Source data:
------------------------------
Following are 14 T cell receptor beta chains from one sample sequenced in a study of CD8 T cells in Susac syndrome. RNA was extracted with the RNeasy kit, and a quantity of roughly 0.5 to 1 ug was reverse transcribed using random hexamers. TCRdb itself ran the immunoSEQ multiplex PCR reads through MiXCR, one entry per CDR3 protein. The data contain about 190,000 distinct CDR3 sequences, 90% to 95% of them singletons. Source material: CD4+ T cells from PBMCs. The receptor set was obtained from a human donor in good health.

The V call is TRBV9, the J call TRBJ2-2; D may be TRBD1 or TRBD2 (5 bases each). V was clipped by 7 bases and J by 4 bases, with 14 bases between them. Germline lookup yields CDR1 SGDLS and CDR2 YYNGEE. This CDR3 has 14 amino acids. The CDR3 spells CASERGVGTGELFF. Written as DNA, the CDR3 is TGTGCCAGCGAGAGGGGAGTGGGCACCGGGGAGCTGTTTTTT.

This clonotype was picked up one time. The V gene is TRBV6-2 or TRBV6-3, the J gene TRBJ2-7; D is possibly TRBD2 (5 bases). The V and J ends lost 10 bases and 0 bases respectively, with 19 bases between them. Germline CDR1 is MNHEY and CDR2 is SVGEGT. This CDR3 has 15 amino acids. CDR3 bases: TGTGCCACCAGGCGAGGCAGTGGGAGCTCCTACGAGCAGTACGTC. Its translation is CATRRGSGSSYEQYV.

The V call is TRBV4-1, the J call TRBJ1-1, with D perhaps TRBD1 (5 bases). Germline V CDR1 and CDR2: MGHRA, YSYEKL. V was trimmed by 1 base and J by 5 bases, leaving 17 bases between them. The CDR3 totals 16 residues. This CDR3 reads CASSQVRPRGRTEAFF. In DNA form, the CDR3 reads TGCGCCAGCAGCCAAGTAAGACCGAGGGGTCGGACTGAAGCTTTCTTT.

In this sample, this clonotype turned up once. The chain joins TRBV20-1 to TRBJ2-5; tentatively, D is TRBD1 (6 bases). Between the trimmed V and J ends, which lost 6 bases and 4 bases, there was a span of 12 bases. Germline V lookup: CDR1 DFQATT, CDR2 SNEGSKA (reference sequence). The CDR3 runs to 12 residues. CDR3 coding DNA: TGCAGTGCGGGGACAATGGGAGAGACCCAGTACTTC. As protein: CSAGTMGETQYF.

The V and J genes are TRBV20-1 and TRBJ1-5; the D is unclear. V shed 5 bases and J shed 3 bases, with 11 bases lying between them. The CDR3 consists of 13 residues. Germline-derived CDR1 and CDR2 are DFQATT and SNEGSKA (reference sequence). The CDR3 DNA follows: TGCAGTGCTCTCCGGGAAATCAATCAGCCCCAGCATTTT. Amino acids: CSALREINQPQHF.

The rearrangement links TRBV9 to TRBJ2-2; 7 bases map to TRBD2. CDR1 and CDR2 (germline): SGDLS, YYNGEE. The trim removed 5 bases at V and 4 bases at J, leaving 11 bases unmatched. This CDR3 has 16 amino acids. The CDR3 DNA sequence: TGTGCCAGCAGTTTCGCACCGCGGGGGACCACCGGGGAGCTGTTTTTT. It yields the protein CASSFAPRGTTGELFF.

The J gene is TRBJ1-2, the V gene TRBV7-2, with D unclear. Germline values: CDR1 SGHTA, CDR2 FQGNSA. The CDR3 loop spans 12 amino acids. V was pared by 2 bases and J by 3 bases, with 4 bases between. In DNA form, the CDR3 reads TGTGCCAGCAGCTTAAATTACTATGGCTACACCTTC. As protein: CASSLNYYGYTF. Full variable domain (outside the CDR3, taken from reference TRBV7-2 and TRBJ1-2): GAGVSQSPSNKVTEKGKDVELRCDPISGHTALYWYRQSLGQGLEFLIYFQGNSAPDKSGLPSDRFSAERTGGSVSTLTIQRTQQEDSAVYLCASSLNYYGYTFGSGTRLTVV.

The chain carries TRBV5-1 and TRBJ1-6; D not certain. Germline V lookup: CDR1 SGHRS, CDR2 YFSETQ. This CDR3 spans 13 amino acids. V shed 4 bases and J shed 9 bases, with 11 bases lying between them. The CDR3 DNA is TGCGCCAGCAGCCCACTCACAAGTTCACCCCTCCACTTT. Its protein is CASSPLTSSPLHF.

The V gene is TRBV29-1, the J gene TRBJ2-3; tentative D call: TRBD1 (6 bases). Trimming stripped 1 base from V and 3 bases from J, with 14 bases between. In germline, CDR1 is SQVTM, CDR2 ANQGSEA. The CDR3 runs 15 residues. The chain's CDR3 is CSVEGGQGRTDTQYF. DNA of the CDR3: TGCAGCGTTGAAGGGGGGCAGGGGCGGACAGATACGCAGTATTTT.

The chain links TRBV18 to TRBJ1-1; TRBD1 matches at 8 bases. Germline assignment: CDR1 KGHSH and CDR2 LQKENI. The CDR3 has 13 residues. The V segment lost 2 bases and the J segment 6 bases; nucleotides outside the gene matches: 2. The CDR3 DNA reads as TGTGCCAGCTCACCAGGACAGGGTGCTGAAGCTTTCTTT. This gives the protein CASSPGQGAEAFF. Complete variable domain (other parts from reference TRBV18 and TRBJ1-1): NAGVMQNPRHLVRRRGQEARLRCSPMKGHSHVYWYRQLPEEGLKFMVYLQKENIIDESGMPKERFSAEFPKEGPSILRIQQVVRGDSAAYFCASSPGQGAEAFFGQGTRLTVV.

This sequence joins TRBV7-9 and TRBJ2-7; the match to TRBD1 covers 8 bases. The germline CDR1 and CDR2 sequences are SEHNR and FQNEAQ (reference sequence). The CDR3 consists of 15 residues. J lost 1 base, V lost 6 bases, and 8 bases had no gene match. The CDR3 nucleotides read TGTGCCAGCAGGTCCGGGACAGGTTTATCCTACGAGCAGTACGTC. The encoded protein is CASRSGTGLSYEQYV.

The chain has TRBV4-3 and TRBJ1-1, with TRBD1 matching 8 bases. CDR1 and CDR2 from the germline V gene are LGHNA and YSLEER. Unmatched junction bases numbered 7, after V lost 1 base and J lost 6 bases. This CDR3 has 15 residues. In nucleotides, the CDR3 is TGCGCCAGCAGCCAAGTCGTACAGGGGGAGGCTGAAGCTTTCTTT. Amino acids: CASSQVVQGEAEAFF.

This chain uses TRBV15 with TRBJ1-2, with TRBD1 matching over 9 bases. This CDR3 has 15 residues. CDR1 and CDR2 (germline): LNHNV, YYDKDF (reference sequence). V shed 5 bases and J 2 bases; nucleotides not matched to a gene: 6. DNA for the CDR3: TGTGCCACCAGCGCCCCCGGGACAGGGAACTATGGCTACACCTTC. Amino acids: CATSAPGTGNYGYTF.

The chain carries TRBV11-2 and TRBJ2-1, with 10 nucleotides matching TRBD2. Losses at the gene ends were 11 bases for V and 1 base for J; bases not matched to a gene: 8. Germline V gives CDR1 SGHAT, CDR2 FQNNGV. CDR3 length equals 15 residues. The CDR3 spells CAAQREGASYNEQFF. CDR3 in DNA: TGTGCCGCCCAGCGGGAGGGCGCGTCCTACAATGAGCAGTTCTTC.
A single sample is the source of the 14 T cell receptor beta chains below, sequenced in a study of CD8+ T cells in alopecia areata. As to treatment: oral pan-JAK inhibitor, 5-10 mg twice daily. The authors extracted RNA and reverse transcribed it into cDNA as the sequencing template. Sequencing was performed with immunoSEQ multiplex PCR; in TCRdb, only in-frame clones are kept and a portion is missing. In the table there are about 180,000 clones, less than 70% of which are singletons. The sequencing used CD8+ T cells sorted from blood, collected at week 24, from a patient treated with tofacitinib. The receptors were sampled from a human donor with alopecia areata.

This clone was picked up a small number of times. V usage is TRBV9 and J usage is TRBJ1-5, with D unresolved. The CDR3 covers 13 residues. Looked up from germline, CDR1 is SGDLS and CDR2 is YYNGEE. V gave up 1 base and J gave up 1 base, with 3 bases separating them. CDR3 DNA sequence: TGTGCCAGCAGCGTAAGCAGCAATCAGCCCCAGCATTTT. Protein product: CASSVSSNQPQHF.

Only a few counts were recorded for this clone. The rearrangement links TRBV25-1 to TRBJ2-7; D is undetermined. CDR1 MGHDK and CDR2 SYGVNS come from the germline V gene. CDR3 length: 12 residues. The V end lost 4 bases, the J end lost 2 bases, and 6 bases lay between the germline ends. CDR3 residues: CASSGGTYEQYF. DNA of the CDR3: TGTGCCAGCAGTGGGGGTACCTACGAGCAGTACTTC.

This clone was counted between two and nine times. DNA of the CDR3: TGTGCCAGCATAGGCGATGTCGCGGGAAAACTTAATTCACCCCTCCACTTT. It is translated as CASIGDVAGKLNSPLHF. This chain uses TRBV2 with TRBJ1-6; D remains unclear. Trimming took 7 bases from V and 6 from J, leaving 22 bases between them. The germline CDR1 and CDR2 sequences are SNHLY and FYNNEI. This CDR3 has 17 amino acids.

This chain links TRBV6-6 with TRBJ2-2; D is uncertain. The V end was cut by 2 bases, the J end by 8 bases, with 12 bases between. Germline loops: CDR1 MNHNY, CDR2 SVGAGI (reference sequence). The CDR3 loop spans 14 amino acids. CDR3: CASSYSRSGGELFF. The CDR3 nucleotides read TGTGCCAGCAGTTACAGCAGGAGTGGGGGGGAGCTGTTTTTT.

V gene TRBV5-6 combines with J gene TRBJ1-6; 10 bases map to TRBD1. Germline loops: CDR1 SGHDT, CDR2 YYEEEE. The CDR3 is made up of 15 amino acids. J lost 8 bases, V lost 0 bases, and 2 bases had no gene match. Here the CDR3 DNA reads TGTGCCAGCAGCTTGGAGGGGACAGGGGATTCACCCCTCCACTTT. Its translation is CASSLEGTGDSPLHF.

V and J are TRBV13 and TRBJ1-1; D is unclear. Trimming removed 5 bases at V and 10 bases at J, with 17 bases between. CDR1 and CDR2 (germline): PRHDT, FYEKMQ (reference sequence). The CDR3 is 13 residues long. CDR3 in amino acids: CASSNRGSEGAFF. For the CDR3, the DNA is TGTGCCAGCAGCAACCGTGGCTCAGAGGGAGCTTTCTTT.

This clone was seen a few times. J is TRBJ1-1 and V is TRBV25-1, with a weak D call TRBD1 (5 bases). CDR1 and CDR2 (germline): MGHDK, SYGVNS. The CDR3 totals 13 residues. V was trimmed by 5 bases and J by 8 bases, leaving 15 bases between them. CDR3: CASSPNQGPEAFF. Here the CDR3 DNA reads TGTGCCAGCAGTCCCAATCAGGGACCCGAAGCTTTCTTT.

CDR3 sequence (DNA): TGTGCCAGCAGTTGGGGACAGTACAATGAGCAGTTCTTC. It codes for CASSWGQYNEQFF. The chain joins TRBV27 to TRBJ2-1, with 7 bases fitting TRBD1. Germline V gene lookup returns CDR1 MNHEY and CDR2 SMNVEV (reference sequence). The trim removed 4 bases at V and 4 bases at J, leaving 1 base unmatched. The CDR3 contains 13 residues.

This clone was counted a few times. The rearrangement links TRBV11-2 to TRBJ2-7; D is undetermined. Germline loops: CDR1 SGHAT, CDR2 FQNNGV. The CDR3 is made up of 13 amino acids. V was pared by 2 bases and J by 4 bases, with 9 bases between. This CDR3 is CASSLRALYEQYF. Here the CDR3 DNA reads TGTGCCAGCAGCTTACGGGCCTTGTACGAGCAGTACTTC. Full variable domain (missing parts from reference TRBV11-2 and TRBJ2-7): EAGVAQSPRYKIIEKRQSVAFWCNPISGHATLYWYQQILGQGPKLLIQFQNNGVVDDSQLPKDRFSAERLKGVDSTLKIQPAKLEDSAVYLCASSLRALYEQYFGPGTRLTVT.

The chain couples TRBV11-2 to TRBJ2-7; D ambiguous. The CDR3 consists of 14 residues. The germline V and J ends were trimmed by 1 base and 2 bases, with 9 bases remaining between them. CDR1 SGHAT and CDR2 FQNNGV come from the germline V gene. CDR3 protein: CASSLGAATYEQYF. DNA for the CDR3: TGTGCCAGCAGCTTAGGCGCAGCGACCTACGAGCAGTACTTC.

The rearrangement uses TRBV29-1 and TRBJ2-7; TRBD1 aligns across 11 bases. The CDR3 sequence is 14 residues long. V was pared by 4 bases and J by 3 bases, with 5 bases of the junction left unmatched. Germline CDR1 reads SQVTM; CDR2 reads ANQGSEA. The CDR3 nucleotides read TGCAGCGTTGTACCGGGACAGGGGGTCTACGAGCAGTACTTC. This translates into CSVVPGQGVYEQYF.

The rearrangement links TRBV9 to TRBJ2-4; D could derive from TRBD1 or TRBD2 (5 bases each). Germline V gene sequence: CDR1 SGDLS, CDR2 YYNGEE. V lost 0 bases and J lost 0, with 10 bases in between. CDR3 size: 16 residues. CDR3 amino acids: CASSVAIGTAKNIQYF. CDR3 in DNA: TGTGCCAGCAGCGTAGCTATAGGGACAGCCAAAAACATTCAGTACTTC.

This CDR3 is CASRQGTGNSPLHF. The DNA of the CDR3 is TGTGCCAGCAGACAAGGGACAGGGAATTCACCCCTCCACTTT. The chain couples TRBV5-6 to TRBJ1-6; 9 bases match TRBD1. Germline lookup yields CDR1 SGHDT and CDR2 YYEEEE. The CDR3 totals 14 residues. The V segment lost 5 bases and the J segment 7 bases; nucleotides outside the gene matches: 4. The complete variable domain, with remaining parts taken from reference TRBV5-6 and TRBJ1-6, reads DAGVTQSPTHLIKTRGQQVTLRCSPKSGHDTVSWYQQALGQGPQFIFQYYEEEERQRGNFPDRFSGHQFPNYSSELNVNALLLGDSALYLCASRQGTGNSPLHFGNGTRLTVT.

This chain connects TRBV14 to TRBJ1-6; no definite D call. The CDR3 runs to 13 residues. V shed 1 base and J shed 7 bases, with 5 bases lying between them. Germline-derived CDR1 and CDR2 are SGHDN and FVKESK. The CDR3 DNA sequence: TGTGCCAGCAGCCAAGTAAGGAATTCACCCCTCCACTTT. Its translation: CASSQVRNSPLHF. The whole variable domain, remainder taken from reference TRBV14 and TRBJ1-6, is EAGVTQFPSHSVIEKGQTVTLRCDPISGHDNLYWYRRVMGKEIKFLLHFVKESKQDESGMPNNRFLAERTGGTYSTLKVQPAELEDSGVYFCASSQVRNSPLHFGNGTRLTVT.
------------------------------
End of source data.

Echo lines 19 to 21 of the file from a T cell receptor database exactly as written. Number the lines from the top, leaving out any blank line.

This clone was counted between two and nine times. DNA of the CDR3: TGTGCCAGCATAGGCGATGTCGCGGGAAAACTTAATTCACCCCTCCACTTT. It is translated as CASIGDVAGKLNSPLHF. This chain uses TRBV2 with TRBJ1-6; D remains unclear. Trimming took 7 bases from V and 6 from J, leaving 22 bases between them. The germline CDR1 and CDR2 sequences are SNHLY and FYNNEI. This CDR3 has 17 amino acids.

This chain links TRBV6-6 with TRBJ2-2; D is uncertain. The V end was cut by 2 bases, the J end by 8 bases, with 12 bases between. Germline loops: CDR1 MNHNY, CDR2 SVGAGI (reference sequence). The CDR3 loop spans 14 amino acids. CDR3: CASSYSRSGGELFF. The CDR3 nucleotides read TGTGCCAGCAGTTACAGCAGGAGTGGGGGGGAGCTGTTTTTT.

V gene TRBV5-6 combines with J gene TRBJ1-6; 10 bases map to TRBD1. Germline loops: CDR1 SGHDT, CDR2 YYEEEE. The CDR3 is made up of 15 amino acids. J lost 8 bases, V lost 0 bases, and 2 bases had no gene match. Here the CDR3 DNA reads TGTGCCAGCAGCTTGGAGGGGACAGGGGATTCACCCCTCCACTTT. Its translation is CASSLEGTGDSPLHF.